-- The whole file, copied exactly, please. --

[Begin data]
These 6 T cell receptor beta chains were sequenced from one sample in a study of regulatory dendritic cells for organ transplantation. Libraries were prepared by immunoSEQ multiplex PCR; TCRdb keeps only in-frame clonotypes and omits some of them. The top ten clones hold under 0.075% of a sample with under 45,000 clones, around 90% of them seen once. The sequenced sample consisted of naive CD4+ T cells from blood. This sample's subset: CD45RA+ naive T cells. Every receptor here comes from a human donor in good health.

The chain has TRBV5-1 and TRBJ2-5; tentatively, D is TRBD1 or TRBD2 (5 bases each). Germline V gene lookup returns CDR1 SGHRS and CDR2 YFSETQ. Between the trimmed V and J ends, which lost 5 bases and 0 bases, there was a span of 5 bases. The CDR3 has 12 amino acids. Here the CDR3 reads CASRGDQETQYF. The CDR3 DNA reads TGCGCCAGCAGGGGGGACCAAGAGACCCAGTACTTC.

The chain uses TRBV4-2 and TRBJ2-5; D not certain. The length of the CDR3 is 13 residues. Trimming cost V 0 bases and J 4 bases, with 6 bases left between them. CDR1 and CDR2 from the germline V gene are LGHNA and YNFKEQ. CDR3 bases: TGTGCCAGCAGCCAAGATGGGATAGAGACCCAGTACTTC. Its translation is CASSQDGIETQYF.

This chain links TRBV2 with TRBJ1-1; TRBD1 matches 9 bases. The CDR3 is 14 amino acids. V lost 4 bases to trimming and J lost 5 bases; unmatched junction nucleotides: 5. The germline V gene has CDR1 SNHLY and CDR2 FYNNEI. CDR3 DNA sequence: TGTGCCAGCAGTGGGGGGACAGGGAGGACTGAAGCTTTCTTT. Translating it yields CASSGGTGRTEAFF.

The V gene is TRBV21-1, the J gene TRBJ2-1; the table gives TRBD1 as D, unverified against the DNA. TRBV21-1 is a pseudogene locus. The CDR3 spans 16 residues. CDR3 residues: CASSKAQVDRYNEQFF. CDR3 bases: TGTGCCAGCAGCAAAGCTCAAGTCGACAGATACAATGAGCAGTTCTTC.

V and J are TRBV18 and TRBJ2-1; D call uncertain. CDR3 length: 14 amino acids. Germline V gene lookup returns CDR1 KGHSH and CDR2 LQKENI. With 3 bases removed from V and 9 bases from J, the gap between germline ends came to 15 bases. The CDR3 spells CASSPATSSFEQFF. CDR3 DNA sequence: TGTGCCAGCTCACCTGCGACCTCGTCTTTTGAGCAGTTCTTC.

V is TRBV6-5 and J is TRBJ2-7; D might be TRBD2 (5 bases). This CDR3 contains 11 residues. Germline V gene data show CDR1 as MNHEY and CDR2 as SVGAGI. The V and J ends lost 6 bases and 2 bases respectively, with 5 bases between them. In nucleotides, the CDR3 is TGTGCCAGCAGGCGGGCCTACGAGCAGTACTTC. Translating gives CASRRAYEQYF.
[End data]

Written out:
These 6 T cell receptor beta chains were sequenced from one sample in a study of regulatory dendritic cells for organ transplantation. Libraries were prepared by immunoSEQ multiplex PCR; TCRdb keeps only in-frame clonotypes and omits some of them. The top ten clones hold under 0.075% of a sample with under 45,000 clones, around 90% of them seen once. The sequenced sample consisted of naive CD4+ T cells from blood. This sample's subset: CD45RA+ naive T cells. Every receptor here comes from a human donor in good health.

The chain has TRBV5-1 and TRBJ2-5; tentatively, D is TRBD1 or TRBD2 (5 bases each). Germline V gene lookup returns CDR1 SGHRS and CDR2 YFSETQ. Between the trimmed V and J ends, which lost 5 bases and 0 bases, there was a span of 5 bases. The CDR3 has 12 amino acids. Here the CDR3 reads CASRGDQETQYF. The CDR3 DNA reads TGCGCCAGCAGGGGGGACCAAGAGACCCAGTACTTC.

The chain uses TRBV4-2 and TRBJ2-5; D not certain. The length of the CDR3 is 13 residues. Trimming cost V 0 bases and J 4 bases, with 6 bases left between them. CDR1 and CDR2 from the germline V gene are LGHNA and YNFKEQ. CDR3 bases: TGTGCCAGCAGCCAAGATGGGATAGAGACCCAGTACTTC. Its translation is CASSQDGIETQYF.

This chain links TRBV2 with TRBJ1-1; TRBD1 matches 9 bases. The CDR3 is 14 amino acids. V lost 4 bases to trimming and J lost 5 bases; unmatched junction nucleotides: 5. The germline V gene has CDR1 SNHLY and CDR2 FYNNEI. CDR3 DNA sequence: TGTGCCAGCAGTGGGGGGACAGGGAGGACTGAAGCTTTCTTT. Translating it yields CASSGGTGRTEAFF.

The V gene is TRBV21-1, the J gene TRBJ2-1; the table gives TRBD1 as D, unverified against the DNA. TRBV21-1 is a pseudogene locus. The CDR3 spans 16 residues. CDR3 residues: CASSKAQVDRYNEQFF. CDR3 bases: TGTGCCAGCAGCAAAGCTCAAGTCGACAGATACAATGAGCAGTTCTTC.

V and J are TRBV18 and TRBJ2-1; D call uncertain. CDR3 length: 14 amino acids. Germline V gene lookup returns CDR1 KGHSH and CDR2 LQKENI. With 3 bases removed from V and 9 bases from J, the gap between germline ends came to 15 bases. The CDR3 spells CASSPATSSFEQFF. CDR3 DNA sequence: TGTGCCAGCTCACCTGCGACCTCGTCTTTTGAGCAGTTCTTC.

V is TRBV6-5 and J is TRBJ2-7; D might be TRBD2 (5 bases). This CDR3 contains 11 residues. Germline V gene data show CDR1 as MNHEY and CDR2 as SVGAGI. The V and J ends lost 6 bases and 2 bases respectively, with 5 bases between them. In nucleotides, the CDR3 is TGTGCCAGCAGGCGGGCCTACGAGCAGTACTTC. Translating gives CASRRAYEQYF.